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Flashcards in Larynx, pharynx, trachea Deck (16):

Anatomy: pharynx

  • Boundaries:
    • Base of tongue
    • Retropharyngeal wall
    • Caudal extent of hard palate and the epiglottis
  • Divided into oropharynx and nasopharynx and separated by soft palate
  • A region; bounded by discrete structures
  • Function--compresses bolus and with the tongue forces the bolus into the esophagus


Anatomy: larynx

  • Cartilages:
    • Esophagus
    • Thyroid
    • Cricoid
    • Arytenoid
  • Hyoid apparatus


Radiographic anatomy: pharynx/larynx views

  • Many structures involving the larynx and pharynx can be identified on well-positioned and properly exposed radiographs
  • Lateral view is most helpful
  • In the VD view most structures are superimposed on the cervical spine (not helpful)


Pharynx/larynx: Mineralization

  • Difficult to discern laryngeal structures in animals 2-3 months old due to lack of mineralization
  • Mineralization of all laryngeal structures is a normal aging change--seen as early as 1-3 years, occurs even earlier in large breeds
  • Cricoid cartilage is 1st to become mineralized


Pharynx/larynx: positioning and patient characteristics

  • Obesity reduces air in the region--less contrast and increased difficulty interpreting lesions
  • In neutral position in a lateral radiograph, the larynx is ventral to and ends at the level of C1 and C2
  • Head position can greatly influence laryngeal position


Pharynx/larynx: Incidental findings

  • The depth and phase of respiration will also effect position of laryngeal structures
  • Basihyoid bone and other hyoid bones (due to rad. positioning) are often mistaken for a foreign body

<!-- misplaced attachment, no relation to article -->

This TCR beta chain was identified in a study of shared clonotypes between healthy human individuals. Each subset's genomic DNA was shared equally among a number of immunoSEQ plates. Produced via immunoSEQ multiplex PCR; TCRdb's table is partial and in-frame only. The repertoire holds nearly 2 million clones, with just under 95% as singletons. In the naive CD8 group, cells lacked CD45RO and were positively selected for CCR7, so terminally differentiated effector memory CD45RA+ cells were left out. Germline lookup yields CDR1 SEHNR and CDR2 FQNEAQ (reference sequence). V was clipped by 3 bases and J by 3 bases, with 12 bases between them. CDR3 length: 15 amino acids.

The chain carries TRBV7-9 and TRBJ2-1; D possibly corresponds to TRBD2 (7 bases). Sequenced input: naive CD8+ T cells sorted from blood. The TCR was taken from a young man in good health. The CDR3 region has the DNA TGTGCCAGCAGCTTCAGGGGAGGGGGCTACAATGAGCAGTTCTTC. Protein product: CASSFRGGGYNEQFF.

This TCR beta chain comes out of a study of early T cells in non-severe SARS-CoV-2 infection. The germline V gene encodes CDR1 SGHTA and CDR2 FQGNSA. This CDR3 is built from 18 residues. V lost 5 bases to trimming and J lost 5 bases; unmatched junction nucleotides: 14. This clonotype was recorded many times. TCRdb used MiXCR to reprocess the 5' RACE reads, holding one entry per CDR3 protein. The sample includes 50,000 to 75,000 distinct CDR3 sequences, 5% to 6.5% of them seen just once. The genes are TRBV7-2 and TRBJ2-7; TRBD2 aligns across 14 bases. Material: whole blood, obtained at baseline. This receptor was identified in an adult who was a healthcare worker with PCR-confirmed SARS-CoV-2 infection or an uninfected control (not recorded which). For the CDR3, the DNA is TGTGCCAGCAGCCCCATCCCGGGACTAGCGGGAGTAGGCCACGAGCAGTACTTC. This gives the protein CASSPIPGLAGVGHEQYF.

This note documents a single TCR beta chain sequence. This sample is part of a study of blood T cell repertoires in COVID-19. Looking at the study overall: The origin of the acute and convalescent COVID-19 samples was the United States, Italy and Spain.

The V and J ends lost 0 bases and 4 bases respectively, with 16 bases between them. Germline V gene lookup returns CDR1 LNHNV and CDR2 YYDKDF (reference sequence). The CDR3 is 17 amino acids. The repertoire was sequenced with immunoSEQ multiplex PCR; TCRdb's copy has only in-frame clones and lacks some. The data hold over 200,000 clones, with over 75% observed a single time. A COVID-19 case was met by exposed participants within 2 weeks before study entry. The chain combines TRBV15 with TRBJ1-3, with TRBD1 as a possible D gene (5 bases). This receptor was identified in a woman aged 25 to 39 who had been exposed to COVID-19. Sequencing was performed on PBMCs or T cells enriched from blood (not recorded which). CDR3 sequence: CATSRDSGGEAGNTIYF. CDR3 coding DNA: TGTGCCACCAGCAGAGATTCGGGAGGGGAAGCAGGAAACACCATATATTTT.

Clinical manifestations of pharyngeal and laryngeal lesions

  • Dysphagia
  • Inspiratory dyspnea
  • Stridor
  • Change in the voice


Tracheal anatomy

  • Tubular semi-rigid midline structure
  • Attached at larynx and carina
  • Held in position by mediastinum and neck muscles
  • Slightly more moveable in the cranial mediastinum


Radiographic anatomy: trachea

  • Easiest to evaluate on lateral view
  • Use VD to assess displacement
  • Thoracic trachea found on the right of the mediastinum
  • Deviation to right is exaggerated in obese and brachycephalic breeds--do not mistake this for a mediastinal mass
  • Slight divergence of the trachea from the spine in the normal dog
  • Trachea may angle slightly ventrally at the caudal extent and into the carina
  • In normal animals the trachea diameter does not vary significantly during respiration


Trachea: mineralization

  • Mineralization of the tracheal rings is a normal, degenerative or aging process
  • Seen in large breeds, chondrodystrophic breeds, and in young dogs with no clinical sig.
  • May increase with metastatic mineralization


Trachea: radiographic positioning

  • In a lateral view, the neck must remain in a neutral position
  • Extension results in compression and narrowing of trachea at the thoracic inlet
  • Flexion results in a bend in the cranial mediastinum--may result in a false diagnosis of a cranial mediastinal mass


Clinical manifestations and lesions of the trachea

  • Cough--"honking"
  • Dyspnea
  • Common lesions
    • Tracheal displacement
    • Neoplasia
    • Hypoplasia (congenital in English bulldog)
    • Tracheitis--no rad signs
    • Tracheal collapse


Tracheal displacement

  • Reliable sign of a mass lesion
  • In the cervical regions the masses have to be large to result in displacement
  • Larger lesions will result in compression of the trachea
    • Heart enlargement
    • Cranial mediastinal and tracheobronchial lymph nodes
    • May originate within the trachea


Tracheal neoplasia

  • Uncommon
  • Osteochondromas and carcinomas are most frequent in the dog and cat
  • Produce clinical signs of airway obstruction
  • Appear as masses within the lumen
  • Other differential diagnoses include polyp and abscessation 


Tracheal collapse

  • Dynamic in nature
  • Diameter varies with resp. cycle
  • Toy breeds predisposed; weakening in tracheal rings
  • Dynamic narrowing occurs in cervical trachea (thoracic inlet) during inspiration 
  • Dynamic narrowing occurs in thoracic trachea (carina) during expiration
  • To evaluate trachea, films must be taken at inspiration and expiration
  • Often coughing exaggerates the lesion
  • Inducing a cough while performing flouroscopy may be required to demonstrate the lesion


Pitfalls (trachea)

  • Redundant trachealis dorsalis membrane
  • Draping esophagus